From our perspective, Phra Pidta Kut is Penang's "Golden Pidta" of Wat Buppharam. This is because of the golden chrome body texture of this pidta. Pidta Kut also became the trademark of Wat Buppharam that had made this temple more famous during the last few years with its Pidta auspicious properties as endorsed by the temple.

Wat Buppharam have a long relationship history with Wat Uttamaram in the sense that it has a strong followership of Tok Raja by Penangites.

A few more variety of Phra Pidta examples and medellions "Rians" associated with Pidta makers are shown here with the hope readers will appreciate its art formations and to understand its common postures and shapes made by various temples. All sacred Phra Pidta tablets featured here are contributed by private collectors.

Towards the end of the 19th century and the beginning of the 20th century in the advent of industrialization, many people started preferring metal based Pidta instead. Newer techniques in molding had enabled many Phim designs of votive tablets and can be produced in large quantities that deemed impossible in the past. Therefore, many temples began developing metal based amulets and they are very common until today and may usually have a mix combination of copper, alloy, lead, bronze, silver, gold and even used bullet shells. One of the very common bullet shells Phra Pidta used as an example is LP Daeng of Wat Rai.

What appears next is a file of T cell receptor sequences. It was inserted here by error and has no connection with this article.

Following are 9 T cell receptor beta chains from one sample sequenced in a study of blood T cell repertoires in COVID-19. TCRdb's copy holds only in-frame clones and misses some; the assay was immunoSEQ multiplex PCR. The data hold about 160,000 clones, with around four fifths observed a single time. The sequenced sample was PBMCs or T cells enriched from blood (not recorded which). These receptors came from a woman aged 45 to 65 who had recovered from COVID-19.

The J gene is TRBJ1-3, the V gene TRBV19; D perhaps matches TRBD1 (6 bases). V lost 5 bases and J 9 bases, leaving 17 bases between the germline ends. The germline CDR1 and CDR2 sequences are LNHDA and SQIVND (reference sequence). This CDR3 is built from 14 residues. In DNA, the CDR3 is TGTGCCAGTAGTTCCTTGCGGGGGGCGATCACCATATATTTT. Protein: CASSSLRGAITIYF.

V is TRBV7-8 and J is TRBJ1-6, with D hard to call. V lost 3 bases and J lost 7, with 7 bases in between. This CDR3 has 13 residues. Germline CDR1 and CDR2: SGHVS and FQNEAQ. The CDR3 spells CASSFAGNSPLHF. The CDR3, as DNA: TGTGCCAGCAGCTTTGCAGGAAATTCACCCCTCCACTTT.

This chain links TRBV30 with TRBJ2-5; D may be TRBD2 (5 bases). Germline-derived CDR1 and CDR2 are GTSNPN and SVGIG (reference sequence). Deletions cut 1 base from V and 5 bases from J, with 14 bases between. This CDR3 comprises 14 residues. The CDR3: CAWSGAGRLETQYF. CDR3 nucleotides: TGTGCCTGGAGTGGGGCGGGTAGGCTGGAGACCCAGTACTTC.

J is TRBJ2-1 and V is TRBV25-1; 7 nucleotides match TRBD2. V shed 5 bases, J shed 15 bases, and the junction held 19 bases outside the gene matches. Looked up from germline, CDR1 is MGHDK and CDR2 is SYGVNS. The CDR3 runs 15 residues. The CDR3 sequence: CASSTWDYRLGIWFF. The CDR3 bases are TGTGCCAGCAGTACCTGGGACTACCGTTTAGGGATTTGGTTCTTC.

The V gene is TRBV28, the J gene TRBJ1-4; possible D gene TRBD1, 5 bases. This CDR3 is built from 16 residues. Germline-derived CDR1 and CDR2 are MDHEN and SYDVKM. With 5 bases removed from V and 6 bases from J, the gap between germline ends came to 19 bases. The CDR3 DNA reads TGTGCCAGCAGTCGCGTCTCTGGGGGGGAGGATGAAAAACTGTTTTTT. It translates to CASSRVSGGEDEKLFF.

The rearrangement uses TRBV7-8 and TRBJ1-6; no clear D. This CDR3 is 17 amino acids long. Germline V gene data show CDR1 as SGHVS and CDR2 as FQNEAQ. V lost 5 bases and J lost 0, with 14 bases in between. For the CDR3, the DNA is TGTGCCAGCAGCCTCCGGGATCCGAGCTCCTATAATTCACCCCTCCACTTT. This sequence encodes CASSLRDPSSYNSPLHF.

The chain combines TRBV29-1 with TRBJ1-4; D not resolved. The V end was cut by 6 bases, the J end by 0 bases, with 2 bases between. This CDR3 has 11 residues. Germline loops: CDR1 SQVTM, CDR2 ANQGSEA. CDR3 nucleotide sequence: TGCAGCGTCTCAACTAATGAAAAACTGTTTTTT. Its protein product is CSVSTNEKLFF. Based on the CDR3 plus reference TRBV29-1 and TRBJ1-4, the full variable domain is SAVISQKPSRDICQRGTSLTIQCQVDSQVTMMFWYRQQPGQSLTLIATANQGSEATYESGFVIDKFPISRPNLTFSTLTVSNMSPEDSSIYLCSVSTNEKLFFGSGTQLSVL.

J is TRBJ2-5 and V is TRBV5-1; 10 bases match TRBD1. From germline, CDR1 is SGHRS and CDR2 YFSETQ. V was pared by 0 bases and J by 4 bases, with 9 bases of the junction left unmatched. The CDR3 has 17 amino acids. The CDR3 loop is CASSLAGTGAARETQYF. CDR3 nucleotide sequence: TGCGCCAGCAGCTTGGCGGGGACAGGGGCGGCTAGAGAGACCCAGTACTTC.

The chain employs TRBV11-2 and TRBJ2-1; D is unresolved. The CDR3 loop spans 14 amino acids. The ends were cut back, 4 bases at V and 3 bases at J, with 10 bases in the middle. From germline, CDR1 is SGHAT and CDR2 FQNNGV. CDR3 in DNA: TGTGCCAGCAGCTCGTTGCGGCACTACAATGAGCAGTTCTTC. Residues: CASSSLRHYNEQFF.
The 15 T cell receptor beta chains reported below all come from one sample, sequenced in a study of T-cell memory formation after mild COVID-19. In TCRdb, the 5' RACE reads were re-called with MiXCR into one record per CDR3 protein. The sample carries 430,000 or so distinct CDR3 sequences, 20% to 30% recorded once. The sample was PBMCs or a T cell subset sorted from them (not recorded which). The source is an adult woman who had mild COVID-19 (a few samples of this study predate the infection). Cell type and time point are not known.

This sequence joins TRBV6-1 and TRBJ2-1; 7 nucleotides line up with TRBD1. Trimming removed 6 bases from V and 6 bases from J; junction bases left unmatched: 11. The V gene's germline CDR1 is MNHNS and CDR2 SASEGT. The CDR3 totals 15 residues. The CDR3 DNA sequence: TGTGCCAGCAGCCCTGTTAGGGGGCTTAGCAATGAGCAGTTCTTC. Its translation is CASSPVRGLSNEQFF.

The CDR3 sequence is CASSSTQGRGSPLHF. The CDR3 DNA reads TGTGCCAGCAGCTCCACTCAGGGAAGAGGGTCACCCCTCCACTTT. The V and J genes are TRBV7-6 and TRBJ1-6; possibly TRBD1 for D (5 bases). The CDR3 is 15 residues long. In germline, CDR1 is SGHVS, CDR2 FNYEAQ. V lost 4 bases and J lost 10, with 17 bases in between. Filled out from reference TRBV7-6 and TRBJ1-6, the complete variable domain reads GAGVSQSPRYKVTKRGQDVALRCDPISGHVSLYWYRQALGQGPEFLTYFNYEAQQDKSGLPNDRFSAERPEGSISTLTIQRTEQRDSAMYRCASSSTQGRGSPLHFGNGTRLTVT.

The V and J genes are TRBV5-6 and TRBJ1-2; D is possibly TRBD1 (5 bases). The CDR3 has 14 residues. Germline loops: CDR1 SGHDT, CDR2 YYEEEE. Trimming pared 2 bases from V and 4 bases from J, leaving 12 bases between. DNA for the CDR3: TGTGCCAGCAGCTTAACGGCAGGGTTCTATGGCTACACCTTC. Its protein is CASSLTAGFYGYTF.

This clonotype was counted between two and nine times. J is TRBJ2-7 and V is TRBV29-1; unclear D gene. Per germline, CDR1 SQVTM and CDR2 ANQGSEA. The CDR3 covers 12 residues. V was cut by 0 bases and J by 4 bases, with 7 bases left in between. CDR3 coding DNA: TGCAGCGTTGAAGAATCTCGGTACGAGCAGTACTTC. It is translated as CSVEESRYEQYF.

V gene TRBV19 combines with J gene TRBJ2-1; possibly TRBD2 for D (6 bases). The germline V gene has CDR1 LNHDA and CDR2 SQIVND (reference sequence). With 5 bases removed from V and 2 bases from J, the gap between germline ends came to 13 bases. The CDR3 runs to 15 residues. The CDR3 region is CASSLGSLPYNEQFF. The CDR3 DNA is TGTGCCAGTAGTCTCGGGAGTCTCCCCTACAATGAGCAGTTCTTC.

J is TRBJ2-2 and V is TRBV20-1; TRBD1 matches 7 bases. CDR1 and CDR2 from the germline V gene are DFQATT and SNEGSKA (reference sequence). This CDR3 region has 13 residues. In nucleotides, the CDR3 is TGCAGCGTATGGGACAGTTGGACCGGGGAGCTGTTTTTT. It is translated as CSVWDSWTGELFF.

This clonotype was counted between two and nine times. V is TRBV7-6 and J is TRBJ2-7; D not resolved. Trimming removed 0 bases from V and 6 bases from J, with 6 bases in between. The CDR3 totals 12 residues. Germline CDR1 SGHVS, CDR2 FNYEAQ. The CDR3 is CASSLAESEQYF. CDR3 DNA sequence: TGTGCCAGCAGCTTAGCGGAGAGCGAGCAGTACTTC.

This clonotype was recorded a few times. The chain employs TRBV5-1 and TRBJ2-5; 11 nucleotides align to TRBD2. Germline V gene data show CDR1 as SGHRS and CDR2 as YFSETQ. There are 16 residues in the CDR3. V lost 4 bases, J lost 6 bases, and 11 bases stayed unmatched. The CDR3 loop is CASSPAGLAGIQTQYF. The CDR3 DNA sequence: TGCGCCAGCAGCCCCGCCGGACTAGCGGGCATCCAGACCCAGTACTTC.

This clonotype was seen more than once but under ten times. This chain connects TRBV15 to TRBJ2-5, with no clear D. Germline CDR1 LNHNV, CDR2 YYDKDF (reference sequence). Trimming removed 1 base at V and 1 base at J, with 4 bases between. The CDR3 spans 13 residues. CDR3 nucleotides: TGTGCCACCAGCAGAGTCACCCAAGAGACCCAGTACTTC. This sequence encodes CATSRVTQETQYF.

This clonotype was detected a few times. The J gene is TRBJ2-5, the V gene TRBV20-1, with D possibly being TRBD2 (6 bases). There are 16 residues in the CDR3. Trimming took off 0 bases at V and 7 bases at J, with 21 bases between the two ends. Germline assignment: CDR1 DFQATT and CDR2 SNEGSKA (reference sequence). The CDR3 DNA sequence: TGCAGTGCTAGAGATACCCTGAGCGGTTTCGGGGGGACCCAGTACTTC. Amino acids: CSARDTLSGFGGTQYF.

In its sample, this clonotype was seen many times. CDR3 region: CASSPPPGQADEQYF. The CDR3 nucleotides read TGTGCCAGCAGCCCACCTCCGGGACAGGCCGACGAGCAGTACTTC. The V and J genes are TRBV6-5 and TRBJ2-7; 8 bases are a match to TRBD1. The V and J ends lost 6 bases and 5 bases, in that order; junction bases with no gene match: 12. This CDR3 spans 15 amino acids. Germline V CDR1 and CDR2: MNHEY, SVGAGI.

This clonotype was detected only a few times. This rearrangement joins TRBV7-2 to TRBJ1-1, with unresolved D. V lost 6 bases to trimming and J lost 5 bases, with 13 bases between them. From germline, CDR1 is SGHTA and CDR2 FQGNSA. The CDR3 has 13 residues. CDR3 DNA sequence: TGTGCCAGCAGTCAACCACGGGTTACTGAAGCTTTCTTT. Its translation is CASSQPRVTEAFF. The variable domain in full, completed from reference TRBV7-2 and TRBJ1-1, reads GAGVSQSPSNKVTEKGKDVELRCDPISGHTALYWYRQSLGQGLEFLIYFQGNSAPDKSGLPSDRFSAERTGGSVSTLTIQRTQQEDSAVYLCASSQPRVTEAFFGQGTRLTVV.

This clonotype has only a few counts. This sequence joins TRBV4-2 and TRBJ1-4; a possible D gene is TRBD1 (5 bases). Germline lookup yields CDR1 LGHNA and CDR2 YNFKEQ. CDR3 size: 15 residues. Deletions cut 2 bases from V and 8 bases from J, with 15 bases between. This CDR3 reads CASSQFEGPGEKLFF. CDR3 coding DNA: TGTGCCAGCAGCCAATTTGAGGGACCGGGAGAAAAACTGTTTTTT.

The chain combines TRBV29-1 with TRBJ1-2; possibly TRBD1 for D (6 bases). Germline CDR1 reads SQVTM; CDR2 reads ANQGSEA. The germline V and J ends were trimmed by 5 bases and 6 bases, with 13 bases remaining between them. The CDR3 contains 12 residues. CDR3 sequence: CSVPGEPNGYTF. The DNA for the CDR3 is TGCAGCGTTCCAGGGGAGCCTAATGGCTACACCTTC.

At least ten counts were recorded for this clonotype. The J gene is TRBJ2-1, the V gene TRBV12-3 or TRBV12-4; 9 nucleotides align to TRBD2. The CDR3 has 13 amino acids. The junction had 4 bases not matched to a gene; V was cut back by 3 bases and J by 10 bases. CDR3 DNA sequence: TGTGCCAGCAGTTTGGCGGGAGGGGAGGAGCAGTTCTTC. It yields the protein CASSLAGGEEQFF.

Other rare materials used in making Pidta are special woods with great properties usually called King of Wood or “Raja Kayu”, ivory or buffalo horns. From our research, Pidtawan and Pidta Maha-Ut are best made of buffalo horns. The condition must be a deceased buffalo died due to painful cause when giving birth to its calf. By carving out Pidta using the dead buffalo’s horns, it provides one of the most potent protections on Kong Krapan category. Hence, the quantity produce is very limited as it is not easy to find such condition for making this type of Pidta and every piece is handcrafted by the master guru.